first_img Essential Reading! Get my 3rd book: Eat Their Lunch “The first ever playbook for B2B salespeople on how to win clients and customers who are already being serviced by your competition.” Buy Now Leaders have to be great salespeople to lead effectively. The reason? Because true leadership is based on persuasion and not force (with one exception we’ll get to later).Leadership isn’t a position on an organizational chart. An org chart contains titles, and despite what you might believe, titles aren’t always an indication as to whether or not someone is a leader. The real way to discern who is a leader is to measure their followers. You see, someone may have the title without the followers, and another someone may have the followers without the title.You don’t create followers with formal, structural, organizational chart authority. That “power” only creates subordinates, employees, and direct reports. You create followers with persuasion, with influence.Persuasion and influence are more powerful forces than formal authority. Formal authority might allow you to tell someone what to do, but it does nothing to make them want to do it, and more often it has the opposite effect (especially in the most important things).When you forego formal authority, you are forced to sell people on your vision, your mission, your values, and why you are different.You have to sell people on why your vision is necessary and how those who follow you are going to be transformed.You have to persuade people to adopt your mission as their own mission, knowing that until it becomes their mission, it isn’t going to be powerful enough to produce the outcomes.As a leader, you have to sell your values. What you value is the foundation of the culture you build. You have to sell those beliefs, persuading others to adopt them as their own.It’s difficult for people to believe you are different and follow your lead unless you persuade them that you are different and that it makes a difference.You can’t force people to become followers.But there is a major exception to influence, one where force is required: When people refuse to adopt your values and threaten your culture. There isn’t anyway to negotiate around your values and your culture, and allowing people to threaten your culture puts your vision, mission, and differences at risk. Not all values are equal, and you might need to use force to defend your culture.Drucker is credited as saying culture eats strategy for breakfast. Persuasion eats force for breakfast, lunch, and dinner.last_img read more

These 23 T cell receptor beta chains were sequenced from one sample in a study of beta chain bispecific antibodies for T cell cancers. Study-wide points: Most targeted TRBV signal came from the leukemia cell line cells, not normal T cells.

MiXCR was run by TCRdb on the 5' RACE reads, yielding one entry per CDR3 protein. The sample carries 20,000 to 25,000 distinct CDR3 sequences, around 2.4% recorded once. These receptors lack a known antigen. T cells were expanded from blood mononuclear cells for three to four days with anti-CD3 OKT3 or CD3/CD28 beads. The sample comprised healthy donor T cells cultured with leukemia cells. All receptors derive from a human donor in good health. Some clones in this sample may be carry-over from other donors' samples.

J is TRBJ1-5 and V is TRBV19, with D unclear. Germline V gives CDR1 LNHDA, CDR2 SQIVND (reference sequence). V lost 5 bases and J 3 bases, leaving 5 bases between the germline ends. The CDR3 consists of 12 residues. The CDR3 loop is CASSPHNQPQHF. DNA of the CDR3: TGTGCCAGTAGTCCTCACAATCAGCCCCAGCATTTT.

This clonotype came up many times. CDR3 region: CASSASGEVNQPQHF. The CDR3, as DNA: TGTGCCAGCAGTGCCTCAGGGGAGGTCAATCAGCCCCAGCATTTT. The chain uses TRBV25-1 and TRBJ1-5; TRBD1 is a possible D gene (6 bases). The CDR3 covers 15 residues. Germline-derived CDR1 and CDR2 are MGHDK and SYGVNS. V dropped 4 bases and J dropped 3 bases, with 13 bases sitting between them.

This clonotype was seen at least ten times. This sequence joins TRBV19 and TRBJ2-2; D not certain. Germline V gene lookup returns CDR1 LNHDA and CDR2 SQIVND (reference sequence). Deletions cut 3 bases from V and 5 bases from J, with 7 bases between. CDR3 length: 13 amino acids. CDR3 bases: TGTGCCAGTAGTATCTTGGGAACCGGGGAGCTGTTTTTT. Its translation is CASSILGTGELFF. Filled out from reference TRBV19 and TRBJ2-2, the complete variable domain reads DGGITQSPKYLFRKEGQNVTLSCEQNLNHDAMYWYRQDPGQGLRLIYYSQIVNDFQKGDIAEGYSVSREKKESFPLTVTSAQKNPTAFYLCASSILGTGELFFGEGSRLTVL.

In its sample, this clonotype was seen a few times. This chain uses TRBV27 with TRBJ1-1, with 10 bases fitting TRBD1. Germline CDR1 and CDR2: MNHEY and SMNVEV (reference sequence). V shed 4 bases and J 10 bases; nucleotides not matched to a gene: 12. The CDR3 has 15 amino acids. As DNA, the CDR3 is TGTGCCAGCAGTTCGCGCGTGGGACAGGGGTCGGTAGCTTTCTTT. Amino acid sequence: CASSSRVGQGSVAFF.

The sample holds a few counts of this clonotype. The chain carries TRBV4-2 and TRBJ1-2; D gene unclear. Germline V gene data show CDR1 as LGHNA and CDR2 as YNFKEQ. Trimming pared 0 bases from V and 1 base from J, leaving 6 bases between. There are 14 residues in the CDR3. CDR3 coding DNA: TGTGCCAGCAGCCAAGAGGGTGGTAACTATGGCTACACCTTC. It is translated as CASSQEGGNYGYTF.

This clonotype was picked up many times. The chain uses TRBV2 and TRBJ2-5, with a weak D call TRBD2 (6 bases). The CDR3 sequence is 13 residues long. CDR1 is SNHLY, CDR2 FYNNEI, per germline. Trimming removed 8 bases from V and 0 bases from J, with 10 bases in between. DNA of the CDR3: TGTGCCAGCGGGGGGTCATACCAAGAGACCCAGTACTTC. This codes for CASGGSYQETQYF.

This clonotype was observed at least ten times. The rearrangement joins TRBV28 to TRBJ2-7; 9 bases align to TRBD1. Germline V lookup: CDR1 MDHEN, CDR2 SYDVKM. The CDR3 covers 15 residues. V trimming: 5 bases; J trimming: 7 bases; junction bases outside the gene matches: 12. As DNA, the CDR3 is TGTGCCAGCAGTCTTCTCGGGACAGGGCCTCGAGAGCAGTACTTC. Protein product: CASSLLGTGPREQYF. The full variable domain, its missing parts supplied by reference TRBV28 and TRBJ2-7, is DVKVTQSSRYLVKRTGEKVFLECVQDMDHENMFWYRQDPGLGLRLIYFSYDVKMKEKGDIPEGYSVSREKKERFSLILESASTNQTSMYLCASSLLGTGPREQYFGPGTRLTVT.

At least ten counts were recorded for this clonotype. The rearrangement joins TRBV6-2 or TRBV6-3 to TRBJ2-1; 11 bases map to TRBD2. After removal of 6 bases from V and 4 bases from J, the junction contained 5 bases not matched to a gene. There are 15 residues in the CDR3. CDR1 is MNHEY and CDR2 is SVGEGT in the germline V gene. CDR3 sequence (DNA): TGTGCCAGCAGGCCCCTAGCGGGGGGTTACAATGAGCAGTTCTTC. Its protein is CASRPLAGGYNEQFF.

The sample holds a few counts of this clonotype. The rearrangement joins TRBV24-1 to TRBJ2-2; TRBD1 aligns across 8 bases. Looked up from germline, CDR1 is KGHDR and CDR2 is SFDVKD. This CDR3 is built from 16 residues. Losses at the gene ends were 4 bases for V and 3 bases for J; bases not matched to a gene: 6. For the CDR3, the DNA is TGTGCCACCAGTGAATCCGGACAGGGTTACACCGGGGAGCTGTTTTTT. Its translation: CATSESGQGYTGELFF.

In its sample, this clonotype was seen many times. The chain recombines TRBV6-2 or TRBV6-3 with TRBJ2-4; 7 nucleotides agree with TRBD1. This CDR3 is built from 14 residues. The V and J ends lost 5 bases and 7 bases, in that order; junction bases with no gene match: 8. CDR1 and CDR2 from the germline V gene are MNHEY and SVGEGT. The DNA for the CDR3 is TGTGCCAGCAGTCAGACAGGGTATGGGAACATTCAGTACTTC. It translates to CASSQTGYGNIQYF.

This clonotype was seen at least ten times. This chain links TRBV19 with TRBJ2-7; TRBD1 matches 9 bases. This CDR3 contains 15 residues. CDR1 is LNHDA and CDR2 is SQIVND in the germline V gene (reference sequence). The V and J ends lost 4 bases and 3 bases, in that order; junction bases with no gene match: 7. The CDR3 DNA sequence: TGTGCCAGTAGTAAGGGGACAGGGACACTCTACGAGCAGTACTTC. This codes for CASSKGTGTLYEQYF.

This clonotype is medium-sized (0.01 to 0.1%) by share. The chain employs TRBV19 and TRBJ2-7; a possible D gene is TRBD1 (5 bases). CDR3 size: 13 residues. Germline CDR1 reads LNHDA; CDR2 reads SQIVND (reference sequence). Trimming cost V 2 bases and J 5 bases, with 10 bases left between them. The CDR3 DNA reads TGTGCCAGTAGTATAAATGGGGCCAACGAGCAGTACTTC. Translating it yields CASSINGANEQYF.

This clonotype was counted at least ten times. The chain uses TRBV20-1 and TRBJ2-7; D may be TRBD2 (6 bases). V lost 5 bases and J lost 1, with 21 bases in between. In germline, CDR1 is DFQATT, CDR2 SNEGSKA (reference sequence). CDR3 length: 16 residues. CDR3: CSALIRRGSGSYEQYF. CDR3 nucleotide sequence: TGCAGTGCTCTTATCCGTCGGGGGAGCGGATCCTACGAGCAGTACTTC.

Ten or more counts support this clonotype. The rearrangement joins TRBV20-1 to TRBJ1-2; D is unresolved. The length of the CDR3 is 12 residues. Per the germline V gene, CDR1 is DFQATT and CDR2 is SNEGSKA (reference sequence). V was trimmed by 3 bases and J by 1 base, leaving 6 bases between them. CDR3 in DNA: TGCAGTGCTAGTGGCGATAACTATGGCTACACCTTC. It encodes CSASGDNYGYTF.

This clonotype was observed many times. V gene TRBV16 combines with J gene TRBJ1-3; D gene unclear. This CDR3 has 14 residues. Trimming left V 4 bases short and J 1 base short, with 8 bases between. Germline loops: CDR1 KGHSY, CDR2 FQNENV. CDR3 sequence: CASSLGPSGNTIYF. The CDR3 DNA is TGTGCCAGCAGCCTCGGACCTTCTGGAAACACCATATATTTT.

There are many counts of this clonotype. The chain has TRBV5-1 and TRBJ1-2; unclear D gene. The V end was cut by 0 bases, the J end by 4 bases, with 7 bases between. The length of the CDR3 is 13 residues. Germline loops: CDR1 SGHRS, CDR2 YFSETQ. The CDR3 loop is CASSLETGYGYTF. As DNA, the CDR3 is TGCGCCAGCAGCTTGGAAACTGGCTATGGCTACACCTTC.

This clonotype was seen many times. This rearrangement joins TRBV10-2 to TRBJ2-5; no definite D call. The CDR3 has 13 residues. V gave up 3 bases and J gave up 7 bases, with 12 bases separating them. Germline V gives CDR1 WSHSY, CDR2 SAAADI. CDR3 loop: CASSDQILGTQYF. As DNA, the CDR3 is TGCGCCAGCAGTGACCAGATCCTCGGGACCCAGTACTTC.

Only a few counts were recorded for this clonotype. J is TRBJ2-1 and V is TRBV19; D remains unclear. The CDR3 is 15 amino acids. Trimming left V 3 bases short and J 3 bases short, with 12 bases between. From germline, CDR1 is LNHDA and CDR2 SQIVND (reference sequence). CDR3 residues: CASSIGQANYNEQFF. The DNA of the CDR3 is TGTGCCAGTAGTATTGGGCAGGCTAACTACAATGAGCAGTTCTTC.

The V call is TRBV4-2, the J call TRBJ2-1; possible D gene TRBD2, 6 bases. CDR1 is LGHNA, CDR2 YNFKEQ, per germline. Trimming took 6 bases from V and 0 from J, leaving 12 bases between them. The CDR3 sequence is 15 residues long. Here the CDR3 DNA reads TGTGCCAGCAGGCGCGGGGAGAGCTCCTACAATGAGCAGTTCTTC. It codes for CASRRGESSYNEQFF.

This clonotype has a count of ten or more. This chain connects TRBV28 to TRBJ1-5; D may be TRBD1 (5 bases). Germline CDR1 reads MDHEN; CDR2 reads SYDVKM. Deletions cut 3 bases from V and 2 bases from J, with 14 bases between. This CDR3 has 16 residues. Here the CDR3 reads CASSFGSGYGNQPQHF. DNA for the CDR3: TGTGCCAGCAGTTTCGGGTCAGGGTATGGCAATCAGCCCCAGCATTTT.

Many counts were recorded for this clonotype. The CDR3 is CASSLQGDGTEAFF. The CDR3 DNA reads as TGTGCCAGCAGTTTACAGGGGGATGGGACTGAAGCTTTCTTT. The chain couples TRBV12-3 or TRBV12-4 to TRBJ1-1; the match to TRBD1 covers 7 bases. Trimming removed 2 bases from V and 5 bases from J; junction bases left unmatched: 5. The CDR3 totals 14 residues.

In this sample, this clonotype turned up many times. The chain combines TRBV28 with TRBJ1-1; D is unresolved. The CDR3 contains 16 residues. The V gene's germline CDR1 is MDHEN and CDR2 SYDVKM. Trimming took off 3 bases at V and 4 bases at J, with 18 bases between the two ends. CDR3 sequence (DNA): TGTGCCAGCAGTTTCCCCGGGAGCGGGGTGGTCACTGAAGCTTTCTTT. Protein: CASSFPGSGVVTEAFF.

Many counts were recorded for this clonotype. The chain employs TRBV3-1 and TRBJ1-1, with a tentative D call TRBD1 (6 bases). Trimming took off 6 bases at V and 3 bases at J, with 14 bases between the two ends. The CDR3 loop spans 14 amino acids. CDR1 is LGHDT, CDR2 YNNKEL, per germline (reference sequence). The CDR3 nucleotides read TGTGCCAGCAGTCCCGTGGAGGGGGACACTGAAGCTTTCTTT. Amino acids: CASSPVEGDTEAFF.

Cong. a true national party: Shatrughan

first_imgActor-politician Shatrughan Sinha, who has announced that he is quitting the BJP, on Sunday said he decided to go with the Congress as it was a national party in the true sense and family friend Lalu Prasad also advised him to do so. He said leaders such as Trinamool Congress chief Mamata Banerjee, Samajwadi Party supremo Akhilesh Yadav and Aam Aadmi Party national convener Arvind Kejriwal, among others, wanted him to join their respective parties, but he had made it clear that whatever be the situation, the constituency he would be contesting in the Lok Sabha poll would be Patna Sahib.last_img

‘Disappointed’ Yousuf vows to make strong comeback